Location:  Commonwealth Stadium (61,000) Lexington, KY
Surface: Synthetic Turf
Forecast: 57 degrees, Cloudy with some light rain
Game Time: Noon, 11-28-2015
Line: Louisville -4
Series History: UK leads 14-13
Last Time: Louisville 44, Kentucky 40 (2014)
In Lexington: Series Tied 5-5
Petrino vs. UK: 6-1
Petrino at UofL vs. UK: 5-0


There are still tickets available on Ticketmaster for the 2015 Governor’s Cup.  

Commonwealth Stadium recently went through a renovation and now does have some chair back seating but for the most part Commonwealth is the aluminum bleacher style seating that has been in place at Commonwealth since its existence.


The radio broadcast will be available on Louisville Sports Properties and the Tune In Mobile App.  The legendary voice of the Cards Paul Rogers will provide play-by-play with Craig Swabek providing color and Doug Ormay from the sideline.  Additionally the Cards’ call will be broadcast on Sirius Channel 118 and XM Channel 191.


The 2015 Governor’s Cup will be broadcast on the SEC Network with Matt Neal and Matt Stinchcomb in the booth and Kayce Smith on the sideline. UofL vs. Kentucky will also be available on WATCHESPN live and later for on-demand replay.

Breaking It Down

This is a big game for both teams. Of course the rivalry aspect will always be present whenever Louisville & Kentucky face off in anything, but in this case Kentucky is fighting for 6-6 and Louisville is looking to go 7-5.  For UK 6-6 would signal a step forward in their program and guarantee a bowl berth (though the Cats probably go bowling at 5-7 this year).  For UofL 7-5 keeps the Cards in the Tier 1 bowls of the ACC and gives UofL a shot at 8 wins in the season if they can win the bowl.

Looking at the stats below Louisville’s schedule rates slightly better using the Sagarin rating but the variance isn’t huge so looking at stats and trends should give us a good indication of what to expect tomorrow.

Stat Advantages

Louisville is slightly better at scoring, slightly better at preventing scores.  The Cards gain a few more YPG and give up slightly less than Kentucky.  The Cards pass for a few more yards per game, and limit punt returns slightly better.  The Cards punt a fraction better than Kentucky, gain a few extra first downs per game and limit fewer 1st downs by their opponent.  The Cards are slightly better converting 3rd downs and limiting opponent’s 3rd downs.

Kentucky is slightly better at running the ball, slightly better at preventing passing yardage, slightly better in the return game, and give up slightly fewer kick return yards than the Cards.  UK is slightly less penalized and gains more fumbles than UofL. Louisville also loses more fumbles than the Cats.  UK is slightly better in the Red Zone offensively & defensively.

Louisville is much better stopping the run, and getting sacks & TFLs.  Additionally the Cards get significantly more INTs than UK.

Kentucky is much better at hitting field goals and protecting its QB and preventing TFLs.  The Cats also are much better at blocking kicks.

Players Play

Both of these teams have been through a great deal in the first 11 games of 2015.  Going into the finale we still don’t know who will start at QB for Louisville or who will get the most reps at QB for Kentucky.  Both teams have been in flux.  It will be interesting to see how Mark Stoops & DJ Eliot plan to attack the Cardinal offense depending on who plays QB and if Kentucky runs that ‘kamikaze’ style defense that forces UofL to throw the football like they did a year ago.  If they employ that strategy again then Louisville will be one dimensional and put the Cards against a pretty good pass defense.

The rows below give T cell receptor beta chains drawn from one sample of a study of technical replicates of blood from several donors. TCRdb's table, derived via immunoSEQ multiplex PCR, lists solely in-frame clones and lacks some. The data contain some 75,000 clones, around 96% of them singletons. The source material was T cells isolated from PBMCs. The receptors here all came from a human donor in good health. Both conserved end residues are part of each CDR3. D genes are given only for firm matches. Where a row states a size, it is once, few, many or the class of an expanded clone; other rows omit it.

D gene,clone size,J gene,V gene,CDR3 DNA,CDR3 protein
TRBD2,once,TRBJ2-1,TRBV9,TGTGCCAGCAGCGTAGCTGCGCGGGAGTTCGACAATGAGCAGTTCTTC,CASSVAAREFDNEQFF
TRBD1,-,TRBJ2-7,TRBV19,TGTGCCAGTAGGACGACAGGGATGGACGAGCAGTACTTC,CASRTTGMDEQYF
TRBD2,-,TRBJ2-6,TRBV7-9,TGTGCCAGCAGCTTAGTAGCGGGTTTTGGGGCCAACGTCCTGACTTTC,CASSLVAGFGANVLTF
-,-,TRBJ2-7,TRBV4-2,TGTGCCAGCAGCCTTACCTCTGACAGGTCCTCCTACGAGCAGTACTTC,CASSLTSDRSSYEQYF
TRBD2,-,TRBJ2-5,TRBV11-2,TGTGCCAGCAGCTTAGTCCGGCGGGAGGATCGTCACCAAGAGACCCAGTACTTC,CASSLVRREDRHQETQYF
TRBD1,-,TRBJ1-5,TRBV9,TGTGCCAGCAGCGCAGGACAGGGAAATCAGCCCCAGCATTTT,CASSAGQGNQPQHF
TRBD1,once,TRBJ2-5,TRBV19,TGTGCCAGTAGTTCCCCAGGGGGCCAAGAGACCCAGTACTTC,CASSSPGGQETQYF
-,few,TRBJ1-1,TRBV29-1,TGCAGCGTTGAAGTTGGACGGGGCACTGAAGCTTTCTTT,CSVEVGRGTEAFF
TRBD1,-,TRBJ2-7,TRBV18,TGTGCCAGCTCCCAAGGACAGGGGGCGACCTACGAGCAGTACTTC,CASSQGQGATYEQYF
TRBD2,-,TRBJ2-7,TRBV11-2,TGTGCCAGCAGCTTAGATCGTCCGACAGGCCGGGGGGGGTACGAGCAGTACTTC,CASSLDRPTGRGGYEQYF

UofL Offense vs. Kentucky Defense

Kentucky’s big weakness defensively is its run defense, so covering that up with pressure and keying early on Louisville’s running backs will be huge for UK.  If UofL gets an early lead and has success early on with Brandon Radcliff & Jeremy Smith I don’t see how Kentucky can ever control the game.  But last season we saw UK take away the rushing attack and force the Cards into the air…..Louisville just had DeVante Parker.

This year Jamari Staples has really come on late in a similar fashion to DeVante.  But Louisville also has more weapons through the air than they did a year ago in Cole Hikutini, Keith Towbridge, and Micky Crum at Tight End along with a more experienced James Quick, Traveon Samuel, Jaylen Smith, etc. Last year Louisville had experience and talent…..this year Louisville has talent that has played basically a year of college football.  How the UK secondary plays Louisville will also a determine a great deal, does UK play 2+ man?  If they do and Lamar Jackson is in the game, Lamar could have a field day if he can break the Cats’ pressure.  If Kyle Bolin is in the game UK’s man probably is more effective.

It’s reasonable to expect that if Lamar Jackson isn’t the starter vs. Kentucky that he’s going to have specialized packages along with Reggie Bonnafon.  These packages have been a spark for Louisville all season.  Can Kyle Bolin avoid the big mistake?  Can Louisville’s offensive line play well enough to give Petrino’s offense a chance?

Kentucky’s Offense vs. Louisville’s Defense

Drew Barker will make his 2nd start for Kentucky ever vs. Louisville.  It’s a big stage.  Drew came to UK with a lot of superlatives and really excited the fan base.  He’s been battling Patrick Towles all season after red-shirting in 2014 to get on the field.  Barker in 2015 is 29-48 for 236 yards 1 TD, 2 INTs.  Drew has also rushed for 48 yards on 13 carries.

Kentucky has thrown INTs on 4.04% of its passes this year (Towels 4.03%, Barker 4.167%) compare that to UofL (3.36% as a team, Lamar 3.5% and Kyle 3.03%).  Why is that important?  Louisville is one of the best Interception teams in the country (10th) and has intercepted 4.32% of passes on the year.  Throw in a green QB and the law of probability rests on the side of the Cardinals here.

But Kentucky has running backs. Boom Williams, JoJo Kemp and Mikel Horton have shown the ability to really run the ball.  Boom Williams was incredible last year in the Governor’s Cup.  It would seem prudent for UK’s offensive coordinator to utilize his running backs more often with a pretty inexperienced QB with a high INT rate when they are facing a Todd Grantham defense with 15 Interceptions on the year and one of the best pass rushes in the country.